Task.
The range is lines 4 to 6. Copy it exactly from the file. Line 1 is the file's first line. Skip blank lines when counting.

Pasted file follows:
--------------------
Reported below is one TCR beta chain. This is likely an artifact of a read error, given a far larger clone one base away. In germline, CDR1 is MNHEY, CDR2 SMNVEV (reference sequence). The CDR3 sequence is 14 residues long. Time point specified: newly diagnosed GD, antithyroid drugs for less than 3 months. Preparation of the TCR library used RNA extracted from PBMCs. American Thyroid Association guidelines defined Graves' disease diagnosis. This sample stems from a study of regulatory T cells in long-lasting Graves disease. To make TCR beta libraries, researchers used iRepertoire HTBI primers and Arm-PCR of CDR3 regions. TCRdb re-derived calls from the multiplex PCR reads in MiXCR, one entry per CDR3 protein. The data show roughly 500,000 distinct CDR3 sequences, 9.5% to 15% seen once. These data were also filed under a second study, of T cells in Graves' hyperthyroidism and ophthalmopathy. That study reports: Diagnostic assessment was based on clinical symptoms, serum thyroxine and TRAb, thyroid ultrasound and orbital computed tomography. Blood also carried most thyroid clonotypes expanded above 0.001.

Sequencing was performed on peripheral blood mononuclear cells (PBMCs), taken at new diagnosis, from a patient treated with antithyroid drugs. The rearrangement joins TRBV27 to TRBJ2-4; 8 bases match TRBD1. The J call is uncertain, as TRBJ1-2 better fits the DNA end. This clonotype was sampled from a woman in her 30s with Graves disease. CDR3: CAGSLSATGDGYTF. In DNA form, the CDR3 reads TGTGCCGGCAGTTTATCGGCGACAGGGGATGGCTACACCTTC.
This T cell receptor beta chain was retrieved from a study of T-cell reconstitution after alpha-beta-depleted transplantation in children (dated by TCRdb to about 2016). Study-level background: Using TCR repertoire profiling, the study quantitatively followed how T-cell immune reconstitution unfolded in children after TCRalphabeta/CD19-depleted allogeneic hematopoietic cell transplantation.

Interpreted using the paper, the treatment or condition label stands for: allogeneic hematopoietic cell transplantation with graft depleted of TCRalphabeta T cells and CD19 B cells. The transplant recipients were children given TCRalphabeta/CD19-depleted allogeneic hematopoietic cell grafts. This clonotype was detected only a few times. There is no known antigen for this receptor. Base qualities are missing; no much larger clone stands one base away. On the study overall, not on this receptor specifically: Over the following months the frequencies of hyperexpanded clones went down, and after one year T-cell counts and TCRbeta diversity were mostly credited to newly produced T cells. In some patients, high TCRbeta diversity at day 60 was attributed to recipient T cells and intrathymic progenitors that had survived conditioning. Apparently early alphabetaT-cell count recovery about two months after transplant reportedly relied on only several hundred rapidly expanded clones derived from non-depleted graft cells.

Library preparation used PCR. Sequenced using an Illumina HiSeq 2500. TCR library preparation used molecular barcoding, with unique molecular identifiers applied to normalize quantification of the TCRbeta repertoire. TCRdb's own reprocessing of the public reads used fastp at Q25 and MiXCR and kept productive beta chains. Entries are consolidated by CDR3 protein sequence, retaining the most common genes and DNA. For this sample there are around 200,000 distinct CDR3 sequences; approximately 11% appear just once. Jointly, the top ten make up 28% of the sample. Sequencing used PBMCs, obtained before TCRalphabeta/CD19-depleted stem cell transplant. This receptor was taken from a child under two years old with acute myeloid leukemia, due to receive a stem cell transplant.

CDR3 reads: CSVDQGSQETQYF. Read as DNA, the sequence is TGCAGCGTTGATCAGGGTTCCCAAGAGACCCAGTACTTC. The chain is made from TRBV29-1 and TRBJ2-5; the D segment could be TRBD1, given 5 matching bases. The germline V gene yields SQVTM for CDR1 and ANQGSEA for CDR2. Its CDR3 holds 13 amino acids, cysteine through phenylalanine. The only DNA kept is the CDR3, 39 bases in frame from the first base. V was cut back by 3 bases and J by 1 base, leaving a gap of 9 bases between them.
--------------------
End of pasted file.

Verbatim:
Interpreted using the paper, the treatment or condition label stands for: allogeneic hematopoietic cell transplantation with graft depleted of TCRalphabeta T cells and CD19 B cells. The transplant recipients were children given TCRalphabeta/CD19-depleted allogeneic hematopoietic cell grafts. This clonotype was detected only a few times. There is no known antigen for this receptor. Base qualities are missing; no much larger clone stands one base away. On the study overall, not on this receptor specifically: Over the following months the frequencies of hyperexpanded clones went down, and after one year T-cell counts and TCRbeta diversity were mostly credited to newly produced T cells. In some patients, high TCRbeta diversity at day 60 was attributed to recipient T cells and intrathymic progenitors that had survived conditioning. Apparently early alphabetaT-cell count recovery about two months after transplant reportedly relied on only several hundred rapidly expanded clones derived from non-depleted graft cells.

Library preparation used PCR. Sequenced using an Illumina HiSeq 2500. TCR library preparation used molecular barcoding, with unique molecular identifiers applied to normalize quantification of the TCRbeta repertoire. TCRdb's own reprocessing of the public reads used fastp at Q25 and MiXCR and kept productive beta chains. Entries are consolidated by CDR3 protein sequence, retaining the most common genes and DNA. For this sample there are around 200,000 distinct CDR3 sequences; approximately 11% appear just once. Jointly, the top ten make up 28% of the sample. Sequencing used PBMCs, obtained before TCRalphabeta/CD19-depleted stem cell transplant. This receptor was taken from a child under two years old with acute myeloid leukemia, due to receive a stem cell transplant.

CDR3 reads: CSVDQGSQETQYF. Read as DNA, the sequence is TGCAGCGTTGATCAGGGTTCCCAAGAGACCCAGTACTTC. The chain is made from TRBV29-1 and TRBJ2-5; the D segment could be TRBD1, given 5 matching bases. The germline V gene yields SQVTM for CDR1 and ANQGSEA for CDR2. Its CDR3 holds 13 amino acids, cysteine through phenylalanine. The only DNA kept is the CDR3, 39 bases in frame from the first base. V was cut back by 3 bases and J by 1 base, leaving a gap of 9 bases between them.